Blanket transfer. A blanket transfer, in which no individual titles are given, will be recorded without question. Example: “Copyrights in all the published works of John Doe are hereby assigned. * * *”


No titles given. When a document in which no titles are specified is recorded, the catalog entry will contain the notation: “No Titles Given.”


Outside sources. A document will be indexed solely under the titles or other Start Printed Page 44051identifying matter it contains; no information from sources outside the document will be supplied. Thus, for example, the Copyright Office will not index titles given only in a covering letter.

In order to streamline processing, the office suspended Chapter 1600 of Compendium II regarding recordation of documents in 1992. 57 FR 27074 (1992). In 1998, it issued a new Compendium Chapter 1600. The treatment of blanket transfers in former subsections 1607.02(c)-1607.4 was simplified in new section 1608.03, which states: “Outside sources. A document will be indexed only under the titles or other identifying matter it contains.” This language actually returned to the language in Compendium I regarding practices under the 1909 Copyright Act. This reintroduction of the old language on “outside sources” into the new Compendium chapter meant no change in policy was intended.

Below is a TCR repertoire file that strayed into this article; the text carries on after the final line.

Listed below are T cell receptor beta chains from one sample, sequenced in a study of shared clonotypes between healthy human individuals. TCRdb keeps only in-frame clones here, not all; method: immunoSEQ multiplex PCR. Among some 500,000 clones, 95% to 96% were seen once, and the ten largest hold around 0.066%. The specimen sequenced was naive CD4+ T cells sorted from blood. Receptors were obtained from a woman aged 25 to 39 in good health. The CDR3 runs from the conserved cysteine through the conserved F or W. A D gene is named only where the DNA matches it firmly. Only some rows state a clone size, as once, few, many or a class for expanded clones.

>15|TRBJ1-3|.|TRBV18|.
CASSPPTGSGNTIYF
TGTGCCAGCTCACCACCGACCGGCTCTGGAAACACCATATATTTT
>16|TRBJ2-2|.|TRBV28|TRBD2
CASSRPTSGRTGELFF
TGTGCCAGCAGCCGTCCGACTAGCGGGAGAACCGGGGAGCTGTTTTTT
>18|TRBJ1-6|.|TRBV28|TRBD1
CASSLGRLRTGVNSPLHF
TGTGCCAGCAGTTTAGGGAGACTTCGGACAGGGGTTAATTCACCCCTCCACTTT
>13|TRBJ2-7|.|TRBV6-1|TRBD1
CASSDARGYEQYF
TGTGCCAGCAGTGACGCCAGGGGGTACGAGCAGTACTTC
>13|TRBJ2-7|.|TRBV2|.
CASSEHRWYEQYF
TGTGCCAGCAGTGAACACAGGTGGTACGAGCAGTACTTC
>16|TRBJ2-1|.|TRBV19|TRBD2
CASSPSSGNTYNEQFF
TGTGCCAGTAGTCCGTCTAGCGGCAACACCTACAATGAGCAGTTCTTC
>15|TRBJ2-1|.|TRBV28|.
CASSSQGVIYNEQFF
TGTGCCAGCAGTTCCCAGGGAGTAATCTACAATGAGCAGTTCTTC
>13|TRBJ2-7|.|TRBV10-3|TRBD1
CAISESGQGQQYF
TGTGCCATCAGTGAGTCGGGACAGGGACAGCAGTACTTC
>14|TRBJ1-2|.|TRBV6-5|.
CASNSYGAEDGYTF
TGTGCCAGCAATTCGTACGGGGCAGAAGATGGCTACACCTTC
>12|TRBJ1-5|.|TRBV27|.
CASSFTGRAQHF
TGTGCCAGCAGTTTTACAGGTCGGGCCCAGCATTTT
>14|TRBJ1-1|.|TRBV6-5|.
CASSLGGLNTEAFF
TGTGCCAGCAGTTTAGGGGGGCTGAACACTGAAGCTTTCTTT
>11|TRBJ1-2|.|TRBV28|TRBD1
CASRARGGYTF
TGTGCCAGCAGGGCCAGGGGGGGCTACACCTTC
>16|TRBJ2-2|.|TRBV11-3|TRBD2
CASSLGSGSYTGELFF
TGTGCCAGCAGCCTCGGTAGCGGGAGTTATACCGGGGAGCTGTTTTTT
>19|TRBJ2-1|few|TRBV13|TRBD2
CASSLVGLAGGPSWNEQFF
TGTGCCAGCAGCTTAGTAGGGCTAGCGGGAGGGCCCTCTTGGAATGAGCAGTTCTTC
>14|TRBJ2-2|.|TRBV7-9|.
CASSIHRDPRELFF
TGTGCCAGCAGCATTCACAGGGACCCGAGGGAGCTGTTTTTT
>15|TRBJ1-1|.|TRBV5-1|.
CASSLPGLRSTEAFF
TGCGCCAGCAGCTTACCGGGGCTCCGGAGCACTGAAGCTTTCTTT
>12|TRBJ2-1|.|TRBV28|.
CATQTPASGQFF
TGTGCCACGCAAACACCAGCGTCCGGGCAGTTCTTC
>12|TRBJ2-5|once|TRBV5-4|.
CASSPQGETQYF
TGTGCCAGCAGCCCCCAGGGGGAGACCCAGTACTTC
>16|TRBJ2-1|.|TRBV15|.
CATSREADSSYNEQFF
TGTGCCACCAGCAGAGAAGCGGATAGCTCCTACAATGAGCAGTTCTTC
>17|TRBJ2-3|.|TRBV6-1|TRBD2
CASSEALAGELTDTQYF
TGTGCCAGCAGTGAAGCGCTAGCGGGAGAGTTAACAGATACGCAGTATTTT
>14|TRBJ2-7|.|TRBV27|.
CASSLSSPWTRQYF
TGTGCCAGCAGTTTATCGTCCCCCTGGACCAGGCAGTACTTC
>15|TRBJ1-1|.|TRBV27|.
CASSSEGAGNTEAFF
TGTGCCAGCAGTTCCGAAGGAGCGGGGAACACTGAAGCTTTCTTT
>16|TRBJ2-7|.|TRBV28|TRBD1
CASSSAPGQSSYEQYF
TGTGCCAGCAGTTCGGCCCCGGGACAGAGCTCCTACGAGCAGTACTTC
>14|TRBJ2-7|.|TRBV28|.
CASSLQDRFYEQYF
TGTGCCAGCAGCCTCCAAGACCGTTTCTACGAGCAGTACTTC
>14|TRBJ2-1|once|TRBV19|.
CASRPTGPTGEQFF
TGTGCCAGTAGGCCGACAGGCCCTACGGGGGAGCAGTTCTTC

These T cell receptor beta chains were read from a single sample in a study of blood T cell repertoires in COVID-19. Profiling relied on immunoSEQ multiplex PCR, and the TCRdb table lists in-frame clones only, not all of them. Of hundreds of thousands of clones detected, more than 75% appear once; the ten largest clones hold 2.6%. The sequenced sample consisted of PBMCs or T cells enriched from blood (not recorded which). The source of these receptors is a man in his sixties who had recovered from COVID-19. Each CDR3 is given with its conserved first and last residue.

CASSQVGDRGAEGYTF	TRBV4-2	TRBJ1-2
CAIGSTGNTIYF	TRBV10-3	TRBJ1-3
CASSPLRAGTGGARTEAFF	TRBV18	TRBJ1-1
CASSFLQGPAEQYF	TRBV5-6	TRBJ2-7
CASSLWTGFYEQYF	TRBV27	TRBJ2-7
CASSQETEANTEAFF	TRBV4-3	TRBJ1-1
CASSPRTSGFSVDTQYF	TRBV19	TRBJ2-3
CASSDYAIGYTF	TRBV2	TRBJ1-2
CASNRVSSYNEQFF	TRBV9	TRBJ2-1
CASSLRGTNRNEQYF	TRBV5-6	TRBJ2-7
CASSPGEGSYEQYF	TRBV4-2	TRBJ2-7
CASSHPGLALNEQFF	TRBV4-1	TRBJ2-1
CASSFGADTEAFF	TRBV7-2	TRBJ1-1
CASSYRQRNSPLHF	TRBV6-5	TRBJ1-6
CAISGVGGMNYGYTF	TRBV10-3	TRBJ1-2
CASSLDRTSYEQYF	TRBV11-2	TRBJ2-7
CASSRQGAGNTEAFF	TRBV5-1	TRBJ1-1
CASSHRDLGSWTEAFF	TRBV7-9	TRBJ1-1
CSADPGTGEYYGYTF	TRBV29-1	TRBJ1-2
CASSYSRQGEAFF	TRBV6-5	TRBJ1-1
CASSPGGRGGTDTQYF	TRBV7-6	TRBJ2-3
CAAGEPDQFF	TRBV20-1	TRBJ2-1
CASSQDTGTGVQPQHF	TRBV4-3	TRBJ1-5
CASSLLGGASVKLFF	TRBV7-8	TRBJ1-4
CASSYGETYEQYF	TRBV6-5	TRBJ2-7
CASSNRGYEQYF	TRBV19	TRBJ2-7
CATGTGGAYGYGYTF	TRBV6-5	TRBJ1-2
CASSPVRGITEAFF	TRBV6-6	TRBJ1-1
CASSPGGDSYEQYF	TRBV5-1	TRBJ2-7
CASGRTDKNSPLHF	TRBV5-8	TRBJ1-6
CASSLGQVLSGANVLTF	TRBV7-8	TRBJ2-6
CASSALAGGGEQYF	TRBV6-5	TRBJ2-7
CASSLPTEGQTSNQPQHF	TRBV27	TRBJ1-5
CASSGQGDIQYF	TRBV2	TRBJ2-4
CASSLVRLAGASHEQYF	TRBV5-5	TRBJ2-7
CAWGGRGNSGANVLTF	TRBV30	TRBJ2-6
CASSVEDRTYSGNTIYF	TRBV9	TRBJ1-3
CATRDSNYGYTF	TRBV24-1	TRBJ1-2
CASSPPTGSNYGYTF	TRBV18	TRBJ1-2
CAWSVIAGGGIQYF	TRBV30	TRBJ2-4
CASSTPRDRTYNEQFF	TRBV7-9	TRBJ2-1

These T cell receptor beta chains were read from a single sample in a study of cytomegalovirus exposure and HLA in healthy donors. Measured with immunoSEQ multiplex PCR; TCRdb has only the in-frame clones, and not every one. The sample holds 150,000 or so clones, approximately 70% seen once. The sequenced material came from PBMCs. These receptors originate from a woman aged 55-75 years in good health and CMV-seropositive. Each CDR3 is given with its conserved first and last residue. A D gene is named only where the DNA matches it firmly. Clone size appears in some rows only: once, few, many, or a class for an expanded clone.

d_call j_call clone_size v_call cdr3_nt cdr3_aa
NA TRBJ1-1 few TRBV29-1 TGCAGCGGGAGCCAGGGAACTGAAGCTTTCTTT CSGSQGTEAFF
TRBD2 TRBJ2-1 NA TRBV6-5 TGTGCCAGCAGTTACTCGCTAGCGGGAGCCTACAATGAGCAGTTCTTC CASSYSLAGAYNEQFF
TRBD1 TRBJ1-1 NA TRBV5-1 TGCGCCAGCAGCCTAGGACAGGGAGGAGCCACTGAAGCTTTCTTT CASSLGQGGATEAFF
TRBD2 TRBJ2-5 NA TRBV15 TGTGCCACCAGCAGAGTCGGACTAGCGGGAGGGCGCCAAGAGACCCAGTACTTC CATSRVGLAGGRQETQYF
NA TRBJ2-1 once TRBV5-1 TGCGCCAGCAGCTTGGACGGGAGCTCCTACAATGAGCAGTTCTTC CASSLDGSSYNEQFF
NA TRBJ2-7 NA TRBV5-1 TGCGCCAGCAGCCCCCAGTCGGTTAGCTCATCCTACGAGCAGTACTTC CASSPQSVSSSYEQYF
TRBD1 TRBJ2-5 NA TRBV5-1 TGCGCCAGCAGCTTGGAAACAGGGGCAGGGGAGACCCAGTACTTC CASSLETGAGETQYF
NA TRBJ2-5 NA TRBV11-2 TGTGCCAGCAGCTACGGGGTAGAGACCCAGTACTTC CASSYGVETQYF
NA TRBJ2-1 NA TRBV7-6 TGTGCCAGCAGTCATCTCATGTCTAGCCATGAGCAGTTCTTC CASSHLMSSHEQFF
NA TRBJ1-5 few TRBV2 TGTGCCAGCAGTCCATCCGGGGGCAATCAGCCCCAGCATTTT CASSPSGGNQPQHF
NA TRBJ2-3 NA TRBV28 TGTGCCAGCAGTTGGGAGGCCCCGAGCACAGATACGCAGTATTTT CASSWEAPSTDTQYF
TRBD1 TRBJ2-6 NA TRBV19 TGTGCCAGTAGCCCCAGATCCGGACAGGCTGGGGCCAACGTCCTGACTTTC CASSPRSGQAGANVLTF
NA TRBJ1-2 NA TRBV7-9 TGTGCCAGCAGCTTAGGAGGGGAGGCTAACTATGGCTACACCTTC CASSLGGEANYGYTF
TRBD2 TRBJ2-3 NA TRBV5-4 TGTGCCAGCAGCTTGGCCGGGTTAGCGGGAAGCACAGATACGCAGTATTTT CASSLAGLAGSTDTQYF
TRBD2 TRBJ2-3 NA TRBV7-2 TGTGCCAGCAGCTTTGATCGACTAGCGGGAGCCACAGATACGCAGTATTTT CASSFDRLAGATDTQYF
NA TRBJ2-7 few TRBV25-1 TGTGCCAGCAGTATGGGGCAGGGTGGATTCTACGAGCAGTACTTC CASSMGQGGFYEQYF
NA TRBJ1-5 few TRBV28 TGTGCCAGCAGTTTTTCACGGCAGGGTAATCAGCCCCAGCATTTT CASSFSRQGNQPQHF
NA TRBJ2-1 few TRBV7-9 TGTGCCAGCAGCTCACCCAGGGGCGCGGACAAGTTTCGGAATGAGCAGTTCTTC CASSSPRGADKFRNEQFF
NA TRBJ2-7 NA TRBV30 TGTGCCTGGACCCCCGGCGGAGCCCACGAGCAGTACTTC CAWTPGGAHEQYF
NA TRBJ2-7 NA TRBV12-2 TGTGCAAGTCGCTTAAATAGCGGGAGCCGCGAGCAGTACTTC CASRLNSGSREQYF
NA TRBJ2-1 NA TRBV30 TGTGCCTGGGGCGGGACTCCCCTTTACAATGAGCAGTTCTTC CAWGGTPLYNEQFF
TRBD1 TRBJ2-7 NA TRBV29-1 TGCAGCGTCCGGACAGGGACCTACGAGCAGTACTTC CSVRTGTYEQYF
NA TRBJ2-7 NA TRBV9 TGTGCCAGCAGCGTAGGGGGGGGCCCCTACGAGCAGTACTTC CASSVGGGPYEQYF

However, the Office has discovered that an informal practice had evolved in the Documents Section which permitted a party submitting a document to attach a listing of titles to a document which, as executed, lacked titles, and to index titles that did not appear in the document if those titles were listed in a document cover sheet supplied by the Office. It is not clear when, how or why this practice commenced. It has been discontinued.

Copyright owners who wish to have titles of works appear in the index of recorded documents are cautioned to include a list of titles either in the body of the document or as an attachment made to the document before execution.

3. Redaction of Documents

On January 4, 1978, the Copyright Office issued interim regulations implementing recordation procedures. 43 FR 771 (1978). The Office regulations require that a document submitted for recordation must be “complete on its face, and include any schedules, appendixes, or other attachments referred to in the document as being part of it.” This provision has been included in the regulations since January 4, 1978. 43 FR 771 (1978).

In commenting on the interim regulation, the Authors League of America, Inc. requested that the requirement of completeness be clarified. 43 FR 35044 (1978). As a result, section 201.4(c)(2) was introduced into the regulation relating to the policies regarding attachments, and these clarifications remain as part of the regulations today. The commentary described these additions as “our actual practices in the area.” Id. at 35044. The current regulation reads as follows:

(2) To be recordable, the document must be complete by its own terms.